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Volume 2014, Article ID 957145, 9 pages
Research Article

Seasonal Effects in a Lake Sediment Archaeal Community of the Brazilian Savanna

1Department of Cell Biology, Biological Sciences Institute, University of Brasília, 70910-900 Brasília, DF, Brazil
2Department of Ecology, Biological Sciences Institute, University of Brasília, 70910-900 Brasília, DF, Brazil
3Department of Genomics Science and Biotechnology, Catholic University of Brasília, 70790-160 Brasília, DF, Brazil
4Embrapa-Agroenergy, 70770-901 Brasília, DF, Brazil

Received 23 April 2014; Revised 30 June 2014; Accepted 8 July 2014; Published 20 July 2014

Academic Editor: William B. Whitman

Copyright © 2014 Thiago Rodrigues et al. This is an open access article distributed under the Creative Commons Attribution License, which permits unrestricted use, distribution, and reproduction in any medium, provided the original work is properly cited.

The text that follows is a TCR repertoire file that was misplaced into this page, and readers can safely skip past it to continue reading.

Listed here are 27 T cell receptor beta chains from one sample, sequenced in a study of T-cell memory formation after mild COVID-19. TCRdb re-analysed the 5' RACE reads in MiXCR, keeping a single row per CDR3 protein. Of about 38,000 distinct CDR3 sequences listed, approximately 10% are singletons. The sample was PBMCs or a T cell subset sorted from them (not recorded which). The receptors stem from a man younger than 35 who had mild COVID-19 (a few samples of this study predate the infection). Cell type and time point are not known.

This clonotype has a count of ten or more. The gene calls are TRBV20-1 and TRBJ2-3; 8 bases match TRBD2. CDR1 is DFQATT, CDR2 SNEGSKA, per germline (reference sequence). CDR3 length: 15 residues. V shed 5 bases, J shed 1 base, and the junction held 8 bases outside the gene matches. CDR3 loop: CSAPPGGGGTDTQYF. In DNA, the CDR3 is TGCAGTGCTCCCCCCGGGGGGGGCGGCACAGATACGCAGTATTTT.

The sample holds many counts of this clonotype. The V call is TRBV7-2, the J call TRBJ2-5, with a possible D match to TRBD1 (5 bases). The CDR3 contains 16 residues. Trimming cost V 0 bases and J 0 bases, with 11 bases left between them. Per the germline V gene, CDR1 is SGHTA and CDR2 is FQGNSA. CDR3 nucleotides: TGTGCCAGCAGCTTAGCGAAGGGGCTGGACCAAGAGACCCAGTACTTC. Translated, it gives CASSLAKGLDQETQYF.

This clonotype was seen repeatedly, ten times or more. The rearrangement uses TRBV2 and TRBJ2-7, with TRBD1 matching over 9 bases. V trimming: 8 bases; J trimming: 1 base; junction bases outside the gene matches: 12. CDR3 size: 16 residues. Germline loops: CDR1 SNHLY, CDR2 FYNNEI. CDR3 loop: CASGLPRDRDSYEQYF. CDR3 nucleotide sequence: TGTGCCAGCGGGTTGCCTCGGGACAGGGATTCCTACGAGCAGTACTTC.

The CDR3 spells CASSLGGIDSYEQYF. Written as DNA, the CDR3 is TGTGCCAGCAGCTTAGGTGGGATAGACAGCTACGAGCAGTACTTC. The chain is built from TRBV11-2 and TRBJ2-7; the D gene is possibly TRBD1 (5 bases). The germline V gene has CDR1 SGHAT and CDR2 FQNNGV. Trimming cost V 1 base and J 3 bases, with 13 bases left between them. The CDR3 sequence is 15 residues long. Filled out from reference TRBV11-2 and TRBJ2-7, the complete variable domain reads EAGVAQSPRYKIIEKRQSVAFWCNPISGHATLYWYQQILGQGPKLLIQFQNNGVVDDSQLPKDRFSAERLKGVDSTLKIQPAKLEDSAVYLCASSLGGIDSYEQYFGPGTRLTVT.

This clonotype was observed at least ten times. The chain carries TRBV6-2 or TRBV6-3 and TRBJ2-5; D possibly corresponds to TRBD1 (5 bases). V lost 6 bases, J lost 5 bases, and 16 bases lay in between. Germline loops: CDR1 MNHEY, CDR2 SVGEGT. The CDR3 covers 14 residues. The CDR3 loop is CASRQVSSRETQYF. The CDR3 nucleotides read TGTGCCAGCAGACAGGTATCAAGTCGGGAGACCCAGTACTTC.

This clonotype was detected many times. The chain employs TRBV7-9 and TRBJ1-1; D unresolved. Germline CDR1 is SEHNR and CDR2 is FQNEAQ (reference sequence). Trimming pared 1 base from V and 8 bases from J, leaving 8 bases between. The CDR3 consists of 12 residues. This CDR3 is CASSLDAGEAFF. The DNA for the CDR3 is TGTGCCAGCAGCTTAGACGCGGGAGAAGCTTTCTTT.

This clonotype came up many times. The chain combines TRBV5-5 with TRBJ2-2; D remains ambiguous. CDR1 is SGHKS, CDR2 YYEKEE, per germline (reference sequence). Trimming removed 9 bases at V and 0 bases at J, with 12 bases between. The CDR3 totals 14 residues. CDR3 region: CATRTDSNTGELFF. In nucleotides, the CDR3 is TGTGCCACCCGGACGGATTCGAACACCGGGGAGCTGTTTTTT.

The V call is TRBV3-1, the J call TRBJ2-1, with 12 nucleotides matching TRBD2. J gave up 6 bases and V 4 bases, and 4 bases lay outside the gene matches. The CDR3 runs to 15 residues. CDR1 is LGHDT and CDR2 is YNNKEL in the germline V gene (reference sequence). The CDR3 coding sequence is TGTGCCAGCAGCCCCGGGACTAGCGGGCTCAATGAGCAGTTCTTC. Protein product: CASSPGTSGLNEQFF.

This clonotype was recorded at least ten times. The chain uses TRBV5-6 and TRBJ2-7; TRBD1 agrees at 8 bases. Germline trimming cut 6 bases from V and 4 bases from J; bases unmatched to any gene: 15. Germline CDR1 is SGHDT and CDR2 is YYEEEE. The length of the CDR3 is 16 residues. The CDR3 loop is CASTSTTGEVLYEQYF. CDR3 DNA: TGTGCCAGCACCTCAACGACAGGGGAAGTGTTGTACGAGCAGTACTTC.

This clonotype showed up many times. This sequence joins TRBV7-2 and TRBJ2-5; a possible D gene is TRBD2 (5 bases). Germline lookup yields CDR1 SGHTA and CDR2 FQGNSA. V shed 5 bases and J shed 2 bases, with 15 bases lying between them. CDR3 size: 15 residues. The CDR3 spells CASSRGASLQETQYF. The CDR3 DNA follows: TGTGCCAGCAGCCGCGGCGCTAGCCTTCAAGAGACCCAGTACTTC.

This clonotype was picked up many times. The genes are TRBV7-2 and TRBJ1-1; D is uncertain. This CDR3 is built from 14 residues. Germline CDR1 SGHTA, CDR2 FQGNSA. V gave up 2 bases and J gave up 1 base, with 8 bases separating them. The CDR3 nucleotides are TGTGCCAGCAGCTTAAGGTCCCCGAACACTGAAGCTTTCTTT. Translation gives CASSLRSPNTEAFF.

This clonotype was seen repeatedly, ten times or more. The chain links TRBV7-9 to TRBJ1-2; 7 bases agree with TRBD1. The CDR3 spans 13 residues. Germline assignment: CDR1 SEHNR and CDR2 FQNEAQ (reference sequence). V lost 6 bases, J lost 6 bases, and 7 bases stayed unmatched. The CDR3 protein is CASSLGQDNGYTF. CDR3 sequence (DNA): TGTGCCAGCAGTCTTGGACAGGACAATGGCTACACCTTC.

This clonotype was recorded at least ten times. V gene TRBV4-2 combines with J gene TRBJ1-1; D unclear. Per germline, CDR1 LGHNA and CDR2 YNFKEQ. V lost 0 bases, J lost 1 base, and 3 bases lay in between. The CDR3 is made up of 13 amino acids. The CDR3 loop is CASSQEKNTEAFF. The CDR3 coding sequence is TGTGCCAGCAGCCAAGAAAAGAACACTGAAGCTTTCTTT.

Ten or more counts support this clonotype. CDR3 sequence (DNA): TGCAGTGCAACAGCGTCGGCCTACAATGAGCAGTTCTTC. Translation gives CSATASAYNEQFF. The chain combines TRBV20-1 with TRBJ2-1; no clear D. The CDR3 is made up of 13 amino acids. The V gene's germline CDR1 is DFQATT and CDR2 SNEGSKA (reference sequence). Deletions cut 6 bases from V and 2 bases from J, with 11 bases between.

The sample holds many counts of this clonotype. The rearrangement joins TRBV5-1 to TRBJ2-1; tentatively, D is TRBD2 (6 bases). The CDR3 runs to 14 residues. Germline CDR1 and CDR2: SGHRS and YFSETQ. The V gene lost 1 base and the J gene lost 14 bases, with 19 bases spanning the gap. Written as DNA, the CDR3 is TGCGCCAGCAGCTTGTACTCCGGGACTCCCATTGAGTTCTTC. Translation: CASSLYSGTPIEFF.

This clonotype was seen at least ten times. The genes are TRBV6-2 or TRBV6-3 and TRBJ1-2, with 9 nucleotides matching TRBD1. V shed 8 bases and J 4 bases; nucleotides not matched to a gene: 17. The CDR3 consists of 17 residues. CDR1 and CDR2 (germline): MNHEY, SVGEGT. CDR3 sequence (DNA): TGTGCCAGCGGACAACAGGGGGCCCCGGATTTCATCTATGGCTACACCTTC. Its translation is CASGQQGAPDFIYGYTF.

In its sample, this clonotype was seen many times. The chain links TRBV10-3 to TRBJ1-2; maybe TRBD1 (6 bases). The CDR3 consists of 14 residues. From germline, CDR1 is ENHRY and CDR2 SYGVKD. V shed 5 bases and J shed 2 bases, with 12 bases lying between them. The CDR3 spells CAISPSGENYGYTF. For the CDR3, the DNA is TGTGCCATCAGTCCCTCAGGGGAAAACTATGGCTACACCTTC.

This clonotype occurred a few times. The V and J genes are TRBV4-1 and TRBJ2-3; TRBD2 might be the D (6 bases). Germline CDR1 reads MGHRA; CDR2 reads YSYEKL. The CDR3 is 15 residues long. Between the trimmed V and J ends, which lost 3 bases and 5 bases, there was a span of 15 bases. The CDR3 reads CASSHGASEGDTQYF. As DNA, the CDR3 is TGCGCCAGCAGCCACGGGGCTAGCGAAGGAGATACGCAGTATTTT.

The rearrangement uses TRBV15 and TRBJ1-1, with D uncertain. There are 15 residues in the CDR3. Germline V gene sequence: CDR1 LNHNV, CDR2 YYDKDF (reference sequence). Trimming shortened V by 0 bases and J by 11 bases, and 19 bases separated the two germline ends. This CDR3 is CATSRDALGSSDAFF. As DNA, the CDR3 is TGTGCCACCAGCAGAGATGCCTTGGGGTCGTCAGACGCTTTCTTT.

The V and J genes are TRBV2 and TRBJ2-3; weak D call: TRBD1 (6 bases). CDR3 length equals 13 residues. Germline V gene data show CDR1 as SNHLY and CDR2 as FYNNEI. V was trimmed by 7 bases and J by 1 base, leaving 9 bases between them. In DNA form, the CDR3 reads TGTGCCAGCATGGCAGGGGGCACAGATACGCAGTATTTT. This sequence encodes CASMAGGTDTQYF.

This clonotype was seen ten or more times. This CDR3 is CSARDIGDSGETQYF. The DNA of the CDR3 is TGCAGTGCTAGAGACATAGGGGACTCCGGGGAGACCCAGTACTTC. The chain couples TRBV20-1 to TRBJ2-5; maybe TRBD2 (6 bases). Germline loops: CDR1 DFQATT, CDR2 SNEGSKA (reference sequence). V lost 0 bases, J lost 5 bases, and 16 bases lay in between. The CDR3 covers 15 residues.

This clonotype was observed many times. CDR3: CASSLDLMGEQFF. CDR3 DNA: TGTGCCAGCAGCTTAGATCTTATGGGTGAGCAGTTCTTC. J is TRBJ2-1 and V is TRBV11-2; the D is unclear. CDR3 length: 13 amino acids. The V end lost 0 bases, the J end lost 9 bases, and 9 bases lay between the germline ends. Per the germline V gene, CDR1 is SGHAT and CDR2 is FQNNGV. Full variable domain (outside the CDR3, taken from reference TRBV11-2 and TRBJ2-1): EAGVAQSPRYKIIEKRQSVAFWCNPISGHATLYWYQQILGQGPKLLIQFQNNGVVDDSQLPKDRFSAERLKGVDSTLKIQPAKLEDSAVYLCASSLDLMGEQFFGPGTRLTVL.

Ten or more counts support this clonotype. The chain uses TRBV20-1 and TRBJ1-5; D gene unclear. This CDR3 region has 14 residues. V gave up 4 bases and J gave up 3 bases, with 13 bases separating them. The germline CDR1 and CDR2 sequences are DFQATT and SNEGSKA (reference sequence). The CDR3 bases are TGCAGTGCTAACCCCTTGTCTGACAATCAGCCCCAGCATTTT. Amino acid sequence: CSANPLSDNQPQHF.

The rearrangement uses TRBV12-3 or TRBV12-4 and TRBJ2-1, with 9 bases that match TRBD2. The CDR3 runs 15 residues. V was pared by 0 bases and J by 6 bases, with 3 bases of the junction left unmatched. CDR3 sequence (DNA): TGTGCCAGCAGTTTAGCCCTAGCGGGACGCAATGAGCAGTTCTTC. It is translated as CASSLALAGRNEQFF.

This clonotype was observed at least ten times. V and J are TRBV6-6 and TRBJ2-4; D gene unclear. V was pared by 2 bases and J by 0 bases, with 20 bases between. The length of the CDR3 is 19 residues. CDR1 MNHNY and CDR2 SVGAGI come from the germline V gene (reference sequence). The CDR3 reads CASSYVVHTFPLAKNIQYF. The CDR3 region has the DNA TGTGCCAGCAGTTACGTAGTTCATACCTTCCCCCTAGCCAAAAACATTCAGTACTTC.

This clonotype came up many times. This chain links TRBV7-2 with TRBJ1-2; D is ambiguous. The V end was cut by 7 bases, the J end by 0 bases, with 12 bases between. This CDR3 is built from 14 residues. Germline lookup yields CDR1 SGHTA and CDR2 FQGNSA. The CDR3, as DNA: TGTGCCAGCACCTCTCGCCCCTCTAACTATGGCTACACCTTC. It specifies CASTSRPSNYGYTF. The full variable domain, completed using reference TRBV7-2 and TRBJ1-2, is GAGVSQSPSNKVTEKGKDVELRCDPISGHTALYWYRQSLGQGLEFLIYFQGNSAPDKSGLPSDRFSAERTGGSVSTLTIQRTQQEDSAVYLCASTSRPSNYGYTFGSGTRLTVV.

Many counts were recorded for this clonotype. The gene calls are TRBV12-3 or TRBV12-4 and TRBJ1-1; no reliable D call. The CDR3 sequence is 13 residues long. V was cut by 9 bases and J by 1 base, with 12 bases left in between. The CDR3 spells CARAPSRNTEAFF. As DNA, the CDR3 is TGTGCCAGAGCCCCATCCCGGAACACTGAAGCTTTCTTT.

The Cerrado is a biome that corresponds to 24% of Brazil’s territory. Only recently microbial communities of this biome have been investigated. Here we describe for the first time the diversity of archaeal communities from freshwater lake sediments of the Cerrado in the dry season and in the transition period between the dry and rainy seasons, when the first rains occur. Gene libraries were constructed, using Archaea-specific primers for the 16S rRNA and amoA genes. Analysis revealed marked differences between the archaeal communities found in the two seasons. I.1a and I.1c Thaumarchaeota were found in greater numbers in the transition period, while MCG Archaea was dominant on the dry season. Methanogens were only found in the dry season. Analysis of 16S rRNA sequences revealed lower diversity on the transition period. We detected archaeal amoA sequences in both seasons, but there were more OTUs during the dry season. These sequences were within the same cluster as Nitrosotalea devanaterra’s amoA gene. The principal coordinate analysis (PCoA) test revealed significant differences between samples from different seasons. These results provide information on archaeal diversity in freshwater lake sediments of the Cerrado and indicates that rain is likely a factor that impacts these communities.